AirBnB Is Turning San Francisco Into a Petrified City

Short-term rentals are limiting turnover in the vibrant neighborhoods once fueled by precisely that.

According to the latest page turner from San Francisco’s Board of Supervisor’s legislative analyst, short-term rentals (read: AirBnB bookings) have drastically reduced the number of vacant full-time rentals in the cities hippest neighborhoods. According to Fred Brousseau’s report to Supervisor David Campos, home-sharing platforms may be reducing vacant housing stock by up to 23% in the Mission District and the Haight. That’s quite a lot of percents - enough, in fact, to create a new housing effect. You may soon be able to tell when someone moved to the city from where they live.

What we talk about when we talk about gentrification is, in essence, the arrival of more monied people in a less affluent neighborhood and the subsequent pricing out of the original inhabitants. What we often don’t talk about is the number of people who attempt to move to an affordable neighborhood, but get propelled by a wave of money toward the financial reefs. Put in less ludicrous terms: A lot of would-be gentrifiers are pushed out by the end of year one. That’s the turnover of the thing and it particularly affects people with roommates, which is a nice way of saying young people.

What AirBnB is doing in San Francisco is essentially crystalizing the market. When someone’s financially secure roommate decides to make the move to Austin, they’re no longer bound for West Portal. By renting the room, they can turn a profit and keep their space. So long vacancies, hello neighborhood stability.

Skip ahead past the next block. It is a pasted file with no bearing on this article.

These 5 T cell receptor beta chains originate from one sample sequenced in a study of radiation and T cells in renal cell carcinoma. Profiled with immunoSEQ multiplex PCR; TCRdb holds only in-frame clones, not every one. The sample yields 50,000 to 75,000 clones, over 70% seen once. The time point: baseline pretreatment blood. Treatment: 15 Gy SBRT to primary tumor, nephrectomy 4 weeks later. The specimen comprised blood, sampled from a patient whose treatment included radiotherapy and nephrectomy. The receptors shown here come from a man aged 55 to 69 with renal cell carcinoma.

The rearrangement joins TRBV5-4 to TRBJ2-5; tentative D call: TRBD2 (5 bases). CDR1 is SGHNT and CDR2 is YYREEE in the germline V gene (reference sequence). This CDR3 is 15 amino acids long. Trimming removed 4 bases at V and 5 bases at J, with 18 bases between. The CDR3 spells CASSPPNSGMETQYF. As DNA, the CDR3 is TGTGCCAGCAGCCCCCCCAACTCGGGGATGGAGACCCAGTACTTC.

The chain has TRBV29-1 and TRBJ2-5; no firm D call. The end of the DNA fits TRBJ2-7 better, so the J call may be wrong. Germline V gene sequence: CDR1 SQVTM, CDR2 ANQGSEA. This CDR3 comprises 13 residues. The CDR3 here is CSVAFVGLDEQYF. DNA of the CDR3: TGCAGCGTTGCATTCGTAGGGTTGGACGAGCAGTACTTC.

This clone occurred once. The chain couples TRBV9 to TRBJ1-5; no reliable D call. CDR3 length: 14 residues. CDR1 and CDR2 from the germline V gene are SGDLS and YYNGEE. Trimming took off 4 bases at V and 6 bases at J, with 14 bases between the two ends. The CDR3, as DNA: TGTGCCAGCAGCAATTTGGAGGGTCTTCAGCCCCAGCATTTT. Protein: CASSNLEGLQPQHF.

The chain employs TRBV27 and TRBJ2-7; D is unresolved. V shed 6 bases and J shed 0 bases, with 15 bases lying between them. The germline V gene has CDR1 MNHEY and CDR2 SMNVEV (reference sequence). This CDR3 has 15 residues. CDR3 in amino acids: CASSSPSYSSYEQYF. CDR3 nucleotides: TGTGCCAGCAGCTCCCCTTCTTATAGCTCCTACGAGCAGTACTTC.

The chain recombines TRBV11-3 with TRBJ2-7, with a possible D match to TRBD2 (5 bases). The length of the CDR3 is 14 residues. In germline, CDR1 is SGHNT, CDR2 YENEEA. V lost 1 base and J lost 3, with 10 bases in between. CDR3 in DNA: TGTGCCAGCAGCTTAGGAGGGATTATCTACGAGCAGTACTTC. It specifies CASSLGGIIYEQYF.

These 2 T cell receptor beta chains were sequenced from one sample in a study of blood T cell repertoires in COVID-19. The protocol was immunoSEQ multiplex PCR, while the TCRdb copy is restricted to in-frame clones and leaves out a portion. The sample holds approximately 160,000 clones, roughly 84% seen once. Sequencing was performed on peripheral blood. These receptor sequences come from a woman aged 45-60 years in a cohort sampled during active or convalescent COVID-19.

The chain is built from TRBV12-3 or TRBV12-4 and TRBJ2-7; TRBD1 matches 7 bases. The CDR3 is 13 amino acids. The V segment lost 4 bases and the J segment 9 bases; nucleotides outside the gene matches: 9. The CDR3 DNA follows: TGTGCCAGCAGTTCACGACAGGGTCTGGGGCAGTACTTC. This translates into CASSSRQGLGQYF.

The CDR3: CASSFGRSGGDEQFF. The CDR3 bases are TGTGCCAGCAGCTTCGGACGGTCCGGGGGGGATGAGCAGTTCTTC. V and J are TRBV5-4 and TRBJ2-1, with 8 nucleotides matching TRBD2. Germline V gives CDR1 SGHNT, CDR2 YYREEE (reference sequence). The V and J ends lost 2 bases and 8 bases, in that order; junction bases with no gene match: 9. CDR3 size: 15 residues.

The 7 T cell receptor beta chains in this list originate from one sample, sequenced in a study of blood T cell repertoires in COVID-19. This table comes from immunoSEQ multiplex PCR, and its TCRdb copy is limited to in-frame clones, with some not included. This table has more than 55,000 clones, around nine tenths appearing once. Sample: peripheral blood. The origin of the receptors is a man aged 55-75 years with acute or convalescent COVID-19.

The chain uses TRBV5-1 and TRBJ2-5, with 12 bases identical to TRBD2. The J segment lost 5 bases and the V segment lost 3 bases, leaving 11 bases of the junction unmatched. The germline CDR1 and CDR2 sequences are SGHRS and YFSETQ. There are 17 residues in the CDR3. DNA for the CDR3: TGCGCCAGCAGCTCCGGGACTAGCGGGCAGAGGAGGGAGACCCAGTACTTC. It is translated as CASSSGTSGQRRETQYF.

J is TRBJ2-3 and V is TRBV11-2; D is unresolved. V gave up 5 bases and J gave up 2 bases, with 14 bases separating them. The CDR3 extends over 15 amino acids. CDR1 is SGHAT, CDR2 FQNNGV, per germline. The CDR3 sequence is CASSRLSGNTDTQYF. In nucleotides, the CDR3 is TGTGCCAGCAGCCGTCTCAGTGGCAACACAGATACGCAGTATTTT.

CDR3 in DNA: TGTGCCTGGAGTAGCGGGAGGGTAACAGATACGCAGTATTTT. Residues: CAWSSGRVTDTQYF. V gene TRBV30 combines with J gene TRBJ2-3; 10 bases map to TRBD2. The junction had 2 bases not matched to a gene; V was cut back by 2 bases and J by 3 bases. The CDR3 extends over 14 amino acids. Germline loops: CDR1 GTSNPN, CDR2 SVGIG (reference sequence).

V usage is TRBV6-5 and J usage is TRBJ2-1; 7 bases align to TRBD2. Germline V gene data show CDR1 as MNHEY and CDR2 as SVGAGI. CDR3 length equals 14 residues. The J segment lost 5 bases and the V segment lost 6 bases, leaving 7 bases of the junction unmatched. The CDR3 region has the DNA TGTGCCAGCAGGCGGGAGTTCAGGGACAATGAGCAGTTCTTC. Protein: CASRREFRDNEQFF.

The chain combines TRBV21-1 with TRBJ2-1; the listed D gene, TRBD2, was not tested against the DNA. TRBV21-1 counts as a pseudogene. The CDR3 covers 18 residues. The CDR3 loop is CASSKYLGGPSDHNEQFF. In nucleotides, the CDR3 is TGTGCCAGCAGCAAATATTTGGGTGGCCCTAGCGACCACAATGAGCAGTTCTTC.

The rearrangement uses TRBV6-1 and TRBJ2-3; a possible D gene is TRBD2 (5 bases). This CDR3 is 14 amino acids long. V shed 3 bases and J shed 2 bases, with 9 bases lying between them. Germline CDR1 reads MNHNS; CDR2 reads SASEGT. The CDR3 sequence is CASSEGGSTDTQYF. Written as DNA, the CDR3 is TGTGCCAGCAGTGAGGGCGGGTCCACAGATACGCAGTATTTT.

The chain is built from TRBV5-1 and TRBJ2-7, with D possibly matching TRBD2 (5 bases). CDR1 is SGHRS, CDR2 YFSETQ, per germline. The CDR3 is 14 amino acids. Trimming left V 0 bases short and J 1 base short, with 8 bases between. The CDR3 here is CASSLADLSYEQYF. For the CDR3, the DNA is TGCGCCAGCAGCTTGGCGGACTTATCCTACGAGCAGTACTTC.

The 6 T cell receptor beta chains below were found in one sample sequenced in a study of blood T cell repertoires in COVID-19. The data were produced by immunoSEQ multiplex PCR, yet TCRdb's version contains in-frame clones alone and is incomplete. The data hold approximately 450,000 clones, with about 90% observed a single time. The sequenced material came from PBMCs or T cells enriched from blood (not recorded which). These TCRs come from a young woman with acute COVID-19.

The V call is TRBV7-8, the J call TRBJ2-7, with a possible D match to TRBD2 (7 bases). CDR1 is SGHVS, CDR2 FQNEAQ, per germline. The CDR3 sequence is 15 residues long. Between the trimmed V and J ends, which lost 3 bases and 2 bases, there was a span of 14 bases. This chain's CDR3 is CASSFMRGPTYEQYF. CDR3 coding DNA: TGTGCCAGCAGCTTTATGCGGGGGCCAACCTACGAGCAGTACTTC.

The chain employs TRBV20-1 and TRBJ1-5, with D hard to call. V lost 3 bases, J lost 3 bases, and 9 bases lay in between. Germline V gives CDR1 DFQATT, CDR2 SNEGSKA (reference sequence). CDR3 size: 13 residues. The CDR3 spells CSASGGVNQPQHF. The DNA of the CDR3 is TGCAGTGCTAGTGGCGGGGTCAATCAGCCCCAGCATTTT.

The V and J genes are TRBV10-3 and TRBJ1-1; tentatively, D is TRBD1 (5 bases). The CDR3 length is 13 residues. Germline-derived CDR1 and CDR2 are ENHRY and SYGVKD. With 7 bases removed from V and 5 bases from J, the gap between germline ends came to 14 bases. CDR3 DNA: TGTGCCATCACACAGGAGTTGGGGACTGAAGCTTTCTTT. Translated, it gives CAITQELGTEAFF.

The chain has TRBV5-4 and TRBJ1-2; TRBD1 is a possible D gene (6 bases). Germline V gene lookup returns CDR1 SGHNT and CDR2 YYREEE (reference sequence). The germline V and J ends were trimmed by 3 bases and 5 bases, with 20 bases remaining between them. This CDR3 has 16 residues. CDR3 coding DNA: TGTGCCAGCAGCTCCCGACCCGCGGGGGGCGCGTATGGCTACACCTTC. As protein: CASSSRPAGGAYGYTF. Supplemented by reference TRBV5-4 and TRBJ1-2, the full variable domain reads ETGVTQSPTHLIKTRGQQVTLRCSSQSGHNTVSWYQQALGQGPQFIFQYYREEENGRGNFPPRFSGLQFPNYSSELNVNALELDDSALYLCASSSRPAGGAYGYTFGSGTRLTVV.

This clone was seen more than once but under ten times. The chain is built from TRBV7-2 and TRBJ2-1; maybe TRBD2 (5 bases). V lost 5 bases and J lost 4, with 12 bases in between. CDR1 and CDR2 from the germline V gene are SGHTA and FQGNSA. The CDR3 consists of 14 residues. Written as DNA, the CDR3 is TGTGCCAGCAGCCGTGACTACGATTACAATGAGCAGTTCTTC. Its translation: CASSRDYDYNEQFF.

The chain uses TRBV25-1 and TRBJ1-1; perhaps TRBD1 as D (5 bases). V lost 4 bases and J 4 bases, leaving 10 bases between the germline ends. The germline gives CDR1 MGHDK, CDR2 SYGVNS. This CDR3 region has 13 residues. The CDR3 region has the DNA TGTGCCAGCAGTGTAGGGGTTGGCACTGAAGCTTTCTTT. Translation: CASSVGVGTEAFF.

But stability has a price, with fewer apartments for rent in the Mission, the sort of people who want to live in the Mission will have to move elsewhere. Some will move to neighborhoods that are, in essence, brand new, like Dogpatch, but many will just move to less affluent zones and start a similar gentrification cycle. Once these gentrifying neighborhoods hit a critical level of hipness, tourist will catch the scent of artisanal coffee (or whatever) and the AirBnB effect will crystalize the new zone. In essence, gentrification will expand outward in the sort of rings botanist count in dead trees.

It won’t be that simple of course. Rich people can always buy into pre-gentrified bliss, but the threat SF’s analyst articulates is that the city will harden into rock striated by class and move-in date. Wandering through SOMA, where injection drug users now lie on the stoops of beautiful condo buildings, it’s easy to conclude that this is already happening.

In a way, creating a system that benefits longer-term residents of the city by allowing them to maintain proximity to its more thriving neighborhood isn’t such a bad thing. The problem is that “longer-term” is extremely relative. AirBnB was founded in 2009, which represents year zero for the latest iteration of Shaky Town.

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